What was once a parking lot will soon be an indoor backyard and classrooms created to give children a hands-on and immersive learning experience in a new wing of the South Florida Museum.
The Mosaic Backyard Universe, a 3,290-square-foot space expected to be completed in June, has glass windows along the back wall that partially wrap around the side walls. It will feature a 30-foot tree, tree house, sandbox and freshwater habitat.
Construction on the exhibits is expected to begin next week.
“It’s the first real opportunity to speak directly to young kids and families,” Jeff Rodgers, South Florida Museum provost and COO, said Wednesday during a hard-hat tour of the expansion, which is still in progress.
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The entire space, including the tree house, will meet Americans with Disabilities Act guidelines, according to Dave Piper, president and CEO of Brilliant Creative Fabrication, the company that completed designs and will be responsible for the fabrication and installation of the interior components of the Mosaic Backyard Universe.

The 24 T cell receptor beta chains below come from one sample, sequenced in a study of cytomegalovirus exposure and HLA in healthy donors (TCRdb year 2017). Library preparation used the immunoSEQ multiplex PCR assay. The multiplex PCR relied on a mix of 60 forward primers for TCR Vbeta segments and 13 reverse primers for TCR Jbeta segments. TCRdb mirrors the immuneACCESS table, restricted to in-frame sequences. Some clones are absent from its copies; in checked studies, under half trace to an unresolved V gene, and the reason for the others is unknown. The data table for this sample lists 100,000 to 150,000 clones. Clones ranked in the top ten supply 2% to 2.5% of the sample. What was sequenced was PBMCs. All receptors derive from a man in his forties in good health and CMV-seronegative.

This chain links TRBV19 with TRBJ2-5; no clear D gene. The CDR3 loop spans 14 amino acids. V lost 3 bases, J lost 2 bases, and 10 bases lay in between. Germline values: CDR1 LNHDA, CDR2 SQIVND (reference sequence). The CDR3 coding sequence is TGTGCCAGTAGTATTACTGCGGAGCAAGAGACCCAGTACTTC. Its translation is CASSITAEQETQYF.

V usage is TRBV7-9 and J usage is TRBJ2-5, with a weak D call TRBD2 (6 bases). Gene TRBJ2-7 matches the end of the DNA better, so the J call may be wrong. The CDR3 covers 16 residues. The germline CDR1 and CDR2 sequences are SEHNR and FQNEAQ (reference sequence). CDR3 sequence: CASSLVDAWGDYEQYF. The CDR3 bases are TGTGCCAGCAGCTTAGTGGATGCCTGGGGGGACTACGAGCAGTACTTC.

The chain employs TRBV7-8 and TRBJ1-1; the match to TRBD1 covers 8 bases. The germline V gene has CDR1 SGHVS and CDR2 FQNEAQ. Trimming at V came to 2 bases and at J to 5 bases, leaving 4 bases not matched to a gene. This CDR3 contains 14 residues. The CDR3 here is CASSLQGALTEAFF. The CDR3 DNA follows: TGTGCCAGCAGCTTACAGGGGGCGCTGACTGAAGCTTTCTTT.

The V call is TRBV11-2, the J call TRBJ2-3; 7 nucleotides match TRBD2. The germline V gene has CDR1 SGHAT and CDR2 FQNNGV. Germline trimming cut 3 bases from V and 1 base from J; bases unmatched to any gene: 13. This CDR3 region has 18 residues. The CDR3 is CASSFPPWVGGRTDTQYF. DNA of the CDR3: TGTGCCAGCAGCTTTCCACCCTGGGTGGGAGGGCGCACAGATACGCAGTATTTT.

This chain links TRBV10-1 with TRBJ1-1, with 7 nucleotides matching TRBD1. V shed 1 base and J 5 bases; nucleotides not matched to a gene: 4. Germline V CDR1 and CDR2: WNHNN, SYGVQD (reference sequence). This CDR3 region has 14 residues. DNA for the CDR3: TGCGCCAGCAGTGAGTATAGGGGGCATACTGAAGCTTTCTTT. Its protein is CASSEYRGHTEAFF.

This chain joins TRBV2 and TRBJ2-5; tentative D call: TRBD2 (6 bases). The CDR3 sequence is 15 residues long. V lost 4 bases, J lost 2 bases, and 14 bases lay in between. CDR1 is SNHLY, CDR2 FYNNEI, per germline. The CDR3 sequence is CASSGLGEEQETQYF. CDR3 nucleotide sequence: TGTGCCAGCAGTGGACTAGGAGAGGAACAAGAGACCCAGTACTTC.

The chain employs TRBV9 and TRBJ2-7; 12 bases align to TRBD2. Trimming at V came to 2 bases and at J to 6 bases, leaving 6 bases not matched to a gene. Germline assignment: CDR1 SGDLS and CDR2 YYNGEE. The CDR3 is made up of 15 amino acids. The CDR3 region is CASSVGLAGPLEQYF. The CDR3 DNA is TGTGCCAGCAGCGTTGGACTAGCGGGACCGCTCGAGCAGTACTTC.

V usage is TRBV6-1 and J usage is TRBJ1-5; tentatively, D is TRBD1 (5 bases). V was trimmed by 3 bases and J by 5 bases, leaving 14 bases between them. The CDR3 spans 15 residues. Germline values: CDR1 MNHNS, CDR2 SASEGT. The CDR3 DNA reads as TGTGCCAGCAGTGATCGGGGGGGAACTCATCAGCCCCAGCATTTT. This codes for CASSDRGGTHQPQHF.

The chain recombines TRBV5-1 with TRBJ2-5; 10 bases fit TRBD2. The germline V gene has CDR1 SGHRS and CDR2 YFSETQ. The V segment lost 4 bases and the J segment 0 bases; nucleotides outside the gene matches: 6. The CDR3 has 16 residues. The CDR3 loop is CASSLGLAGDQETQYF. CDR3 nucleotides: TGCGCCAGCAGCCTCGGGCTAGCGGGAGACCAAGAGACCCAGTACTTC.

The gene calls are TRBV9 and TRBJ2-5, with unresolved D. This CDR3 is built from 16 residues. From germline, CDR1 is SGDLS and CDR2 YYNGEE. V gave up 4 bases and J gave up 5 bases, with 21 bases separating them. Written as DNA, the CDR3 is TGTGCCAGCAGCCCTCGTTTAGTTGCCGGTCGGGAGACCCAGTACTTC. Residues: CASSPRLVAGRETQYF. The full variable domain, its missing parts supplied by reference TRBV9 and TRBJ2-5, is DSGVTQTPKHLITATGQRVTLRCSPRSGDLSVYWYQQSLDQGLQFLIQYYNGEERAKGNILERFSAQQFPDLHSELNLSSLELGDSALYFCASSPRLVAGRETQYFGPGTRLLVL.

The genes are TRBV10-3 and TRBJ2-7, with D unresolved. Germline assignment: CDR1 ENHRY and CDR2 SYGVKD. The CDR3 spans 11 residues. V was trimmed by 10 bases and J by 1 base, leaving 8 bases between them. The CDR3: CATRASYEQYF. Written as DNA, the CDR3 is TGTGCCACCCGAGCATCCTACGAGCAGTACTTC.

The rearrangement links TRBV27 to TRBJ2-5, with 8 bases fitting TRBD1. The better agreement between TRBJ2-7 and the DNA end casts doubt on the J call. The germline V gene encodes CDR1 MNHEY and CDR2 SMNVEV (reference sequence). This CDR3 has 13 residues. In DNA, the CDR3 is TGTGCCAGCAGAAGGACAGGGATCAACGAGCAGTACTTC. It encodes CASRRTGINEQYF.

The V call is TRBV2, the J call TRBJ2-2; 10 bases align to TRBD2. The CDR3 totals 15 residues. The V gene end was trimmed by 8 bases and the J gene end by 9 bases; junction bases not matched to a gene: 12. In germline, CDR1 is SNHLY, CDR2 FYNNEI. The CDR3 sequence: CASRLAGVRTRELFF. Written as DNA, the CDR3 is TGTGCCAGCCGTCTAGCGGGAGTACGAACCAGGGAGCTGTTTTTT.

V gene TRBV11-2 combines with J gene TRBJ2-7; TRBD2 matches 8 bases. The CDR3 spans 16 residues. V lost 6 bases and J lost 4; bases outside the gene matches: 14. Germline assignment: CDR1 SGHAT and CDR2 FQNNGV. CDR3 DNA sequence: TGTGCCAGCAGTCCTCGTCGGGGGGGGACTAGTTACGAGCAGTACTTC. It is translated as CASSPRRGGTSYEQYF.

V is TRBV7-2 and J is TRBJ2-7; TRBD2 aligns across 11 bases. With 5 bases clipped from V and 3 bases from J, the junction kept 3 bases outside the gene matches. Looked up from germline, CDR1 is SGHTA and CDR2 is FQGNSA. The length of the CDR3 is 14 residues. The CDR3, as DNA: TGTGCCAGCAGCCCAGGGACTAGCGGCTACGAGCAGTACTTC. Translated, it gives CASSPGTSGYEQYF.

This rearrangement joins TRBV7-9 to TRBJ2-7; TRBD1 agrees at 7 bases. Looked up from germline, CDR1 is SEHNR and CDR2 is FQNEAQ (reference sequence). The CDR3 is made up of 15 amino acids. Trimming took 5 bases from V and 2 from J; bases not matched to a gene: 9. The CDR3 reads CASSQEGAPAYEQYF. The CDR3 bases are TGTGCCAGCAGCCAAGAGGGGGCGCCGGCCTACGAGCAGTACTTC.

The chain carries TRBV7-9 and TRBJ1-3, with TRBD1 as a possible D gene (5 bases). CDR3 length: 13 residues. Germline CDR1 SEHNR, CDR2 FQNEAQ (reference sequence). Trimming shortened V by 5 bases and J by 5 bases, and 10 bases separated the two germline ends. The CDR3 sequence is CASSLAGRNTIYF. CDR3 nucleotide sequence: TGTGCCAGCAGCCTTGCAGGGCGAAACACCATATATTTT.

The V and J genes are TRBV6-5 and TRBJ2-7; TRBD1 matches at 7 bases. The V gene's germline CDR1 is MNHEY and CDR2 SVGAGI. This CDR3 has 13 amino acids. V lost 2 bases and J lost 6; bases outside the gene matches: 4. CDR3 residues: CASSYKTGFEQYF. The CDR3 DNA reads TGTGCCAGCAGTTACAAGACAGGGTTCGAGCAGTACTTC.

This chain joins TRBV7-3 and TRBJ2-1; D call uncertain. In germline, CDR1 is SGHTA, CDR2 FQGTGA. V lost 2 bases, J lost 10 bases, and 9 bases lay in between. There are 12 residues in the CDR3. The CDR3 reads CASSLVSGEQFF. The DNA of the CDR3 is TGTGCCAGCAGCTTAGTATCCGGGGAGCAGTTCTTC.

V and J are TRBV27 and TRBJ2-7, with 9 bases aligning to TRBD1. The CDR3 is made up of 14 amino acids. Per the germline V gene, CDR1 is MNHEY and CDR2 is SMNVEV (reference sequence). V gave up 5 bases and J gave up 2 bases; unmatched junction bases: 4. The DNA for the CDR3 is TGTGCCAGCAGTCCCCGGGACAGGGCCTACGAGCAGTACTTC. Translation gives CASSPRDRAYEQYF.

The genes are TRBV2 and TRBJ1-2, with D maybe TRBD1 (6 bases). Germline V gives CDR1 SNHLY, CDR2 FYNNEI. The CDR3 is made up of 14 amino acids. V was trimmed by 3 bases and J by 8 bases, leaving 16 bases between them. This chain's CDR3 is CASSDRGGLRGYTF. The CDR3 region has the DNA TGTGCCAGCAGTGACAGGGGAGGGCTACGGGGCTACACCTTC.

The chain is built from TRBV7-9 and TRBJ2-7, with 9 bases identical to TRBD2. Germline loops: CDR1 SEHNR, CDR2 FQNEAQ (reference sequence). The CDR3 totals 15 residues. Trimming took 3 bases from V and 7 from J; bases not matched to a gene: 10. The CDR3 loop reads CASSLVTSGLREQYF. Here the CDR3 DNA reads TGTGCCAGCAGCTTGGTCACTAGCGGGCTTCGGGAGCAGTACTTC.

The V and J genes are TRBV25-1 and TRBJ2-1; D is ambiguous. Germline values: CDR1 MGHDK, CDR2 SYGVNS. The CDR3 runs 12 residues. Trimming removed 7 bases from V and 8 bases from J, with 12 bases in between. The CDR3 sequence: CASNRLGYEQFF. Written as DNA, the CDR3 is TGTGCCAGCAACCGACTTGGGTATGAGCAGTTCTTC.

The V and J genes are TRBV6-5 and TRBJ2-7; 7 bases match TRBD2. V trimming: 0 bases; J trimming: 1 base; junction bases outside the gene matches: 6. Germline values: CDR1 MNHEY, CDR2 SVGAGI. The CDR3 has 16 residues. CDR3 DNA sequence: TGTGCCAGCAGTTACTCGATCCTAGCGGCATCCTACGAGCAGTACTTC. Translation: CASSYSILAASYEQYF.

“What we’re trying to do is, in creating the Mosaic Backyard Universe, is to tee up for guests the spirit of exploration so that as they come into our backyard and enjoy our backyard, that we plant within them a seed ... a seed to visit their own backyard and look at it with different eyes,” Piper said. “And those are the eyes of discovery.”
Rodgers said visitors won’t have the same experience twice in the new expansion.
Museum officials along with the space designers and builders aim for visitors to feel like they are stepping off a back porch and into a yard and plan to incorporate the smell of fresh-baked cookies and sounds of nature.
A 30-foot artificial tree, tree house and sandbox will be off to the left when guests walk in, Piper explained. There, visitors will be able to dig for fossils and look at the root system of a tree, along with other interactive learning opportunities.
The tree, created by NatureMaker Steel Art Trees, will be built to look like a realistic live oak tree, according to Piper.